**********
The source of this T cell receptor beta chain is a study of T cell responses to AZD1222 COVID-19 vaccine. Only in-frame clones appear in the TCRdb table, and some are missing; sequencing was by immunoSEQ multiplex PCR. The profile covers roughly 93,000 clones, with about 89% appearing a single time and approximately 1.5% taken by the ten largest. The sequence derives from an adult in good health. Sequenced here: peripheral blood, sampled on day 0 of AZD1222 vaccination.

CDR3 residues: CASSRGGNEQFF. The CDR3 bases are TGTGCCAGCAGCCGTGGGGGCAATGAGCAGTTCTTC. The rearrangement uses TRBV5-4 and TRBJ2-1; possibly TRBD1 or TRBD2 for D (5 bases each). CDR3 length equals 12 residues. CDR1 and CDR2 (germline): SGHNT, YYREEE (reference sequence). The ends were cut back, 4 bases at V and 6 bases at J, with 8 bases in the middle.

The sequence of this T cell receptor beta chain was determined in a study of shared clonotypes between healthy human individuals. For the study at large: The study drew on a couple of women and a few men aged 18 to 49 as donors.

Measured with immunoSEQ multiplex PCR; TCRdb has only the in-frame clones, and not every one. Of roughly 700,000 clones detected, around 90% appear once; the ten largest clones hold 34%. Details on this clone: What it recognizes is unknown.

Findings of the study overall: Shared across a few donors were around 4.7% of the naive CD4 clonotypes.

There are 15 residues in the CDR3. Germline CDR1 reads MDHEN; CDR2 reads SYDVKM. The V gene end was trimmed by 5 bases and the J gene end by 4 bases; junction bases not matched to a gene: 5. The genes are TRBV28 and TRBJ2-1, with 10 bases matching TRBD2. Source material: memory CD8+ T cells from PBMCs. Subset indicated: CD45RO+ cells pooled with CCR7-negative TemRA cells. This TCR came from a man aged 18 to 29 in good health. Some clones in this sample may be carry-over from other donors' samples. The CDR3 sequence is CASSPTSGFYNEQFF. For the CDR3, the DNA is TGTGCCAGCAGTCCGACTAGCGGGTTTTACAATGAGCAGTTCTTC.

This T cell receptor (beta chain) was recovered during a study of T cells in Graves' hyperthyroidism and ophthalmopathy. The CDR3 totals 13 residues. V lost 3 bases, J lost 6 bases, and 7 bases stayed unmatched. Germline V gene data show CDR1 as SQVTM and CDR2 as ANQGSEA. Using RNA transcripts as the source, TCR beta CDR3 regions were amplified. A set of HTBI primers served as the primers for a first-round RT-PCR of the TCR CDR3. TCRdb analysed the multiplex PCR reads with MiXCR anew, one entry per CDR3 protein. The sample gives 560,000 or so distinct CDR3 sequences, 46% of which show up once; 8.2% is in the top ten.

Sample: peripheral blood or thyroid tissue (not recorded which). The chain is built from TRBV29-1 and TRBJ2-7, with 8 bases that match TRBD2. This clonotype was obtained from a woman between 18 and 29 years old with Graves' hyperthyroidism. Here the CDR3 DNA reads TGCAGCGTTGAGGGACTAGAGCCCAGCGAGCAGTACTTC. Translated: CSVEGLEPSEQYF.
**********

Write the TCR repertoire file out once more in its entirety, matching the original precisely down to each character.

The source of this T cell receptor beta chain is a study of T cell responses to AZD1222 COVID-19 vaccine. Only in-frame clones appear in the TCRdb table, and some are missing; sequencing was by immunoSEQ multiplex PCR. The profile covers roughly 93,000 clones, with about 89% appearing a single time and approximately 1.5% taken by the ten largest. The sequence derives from an adult in good health. Sequenced here: peripheral blood, sampled on day 0 of AZD1222 vaccination.

CDR3 residues: CASSRGGNEQFF. The CDR3 bases are TGTGCCAGCAGCCGTGGGGGCAATGAGCAGTTCTTC. The rearrangement uses TRBV5-4 and TRBJ2-1; possibly TRBD1 or TRBD2 for D (5 bases each). CDR3 length equals 12 residues. CDR1 and CDR2 (germline): SGHNT, YYREEE (reference sequence). The ends were cut back, 4 bases at V and 6 bases at J, with 8 bases in the middle.

The sequence of this T cell receptor beta chain was determined in a study of shared clonotypes between healthy human individuals. For the study at large: The study drew on a couple of women and a few men aged 18 to 49 as donors.

Measured with immunoSEQ multiplex PCR; TCRdb has only the in-frame clones, and not every one. Of roughly 700,000 clones detected, around 90% appear once; the ten largest clones hold 34%. Details on this clone: What it recognizes is unknown.

Findings of the study overall: Shared across a few donors were around 4.7% of the naive CD4 clonotypes.

There are 15 residues in the CDR3. Germline CDR1 reads MDHEN; CDR2 reads SYDVKM. The V gene end was trimmed by 5 bases and the J gene end by 4 bases; junction bases not matched to a gene: 5. The genes are TRBV28 and TRBJ2-1, with 10 bases matching TRBD2. Source material: memory CD8+ T cells from PBMCs. Subset indicated: CD45RO+ cells pooled with CCR7-negative TemRA cells. This TCR came from a man aged 18 to 29 in good health. Some clones in this sample may be carry-over from other donors' samples. The CDR3 sequence is CASSPTSGFYNEQFF. For the CDR3, the DNA is TGTGCCAGCAGTCCGACTAGCGGGTTTTACAATGAGCAGTTCTTC.

This T cell receptor (beta chain) was recovered during a study of T cells in Graves' hyperthyroidism and ophthalmopathy. The CDR3 totals 13 residues. V lost 3 bases, J lost 6 bases, and 7 bases stayed unmatched. Germline V gene data show CDR1 as SQVTM and CDR2 as ANQGSEA. Using RNA transcripts as the source, TCR beta CDR3 regions were amplified. A set of HTBI primers served as the primers for a first-round RT-PCR of the TCR CDR3. TCRdb analysed the multiplex PCR reads with MiXCR anew, one entry per CDR3 protein. The sample gives 560,000 or so distinct CDR3 sequences, 46% of which show up once; 8.2% is in the top ten.

Sample: peripheral blood or thyroid tissue (not recorded which). The chain is built from TRBV29-1 and TRBJ2-7, with 8 bases that match TRBD2. This clonotype was obtained from a woman between 18 and 29 years old with Graves' hyperthyroidism. Here the CDR3 DNA reads TGCAGCGTTGAGGGACTAGAGCCCAGCGAGCAGTACTTC. Translated: CSVEGLEPSEQYF.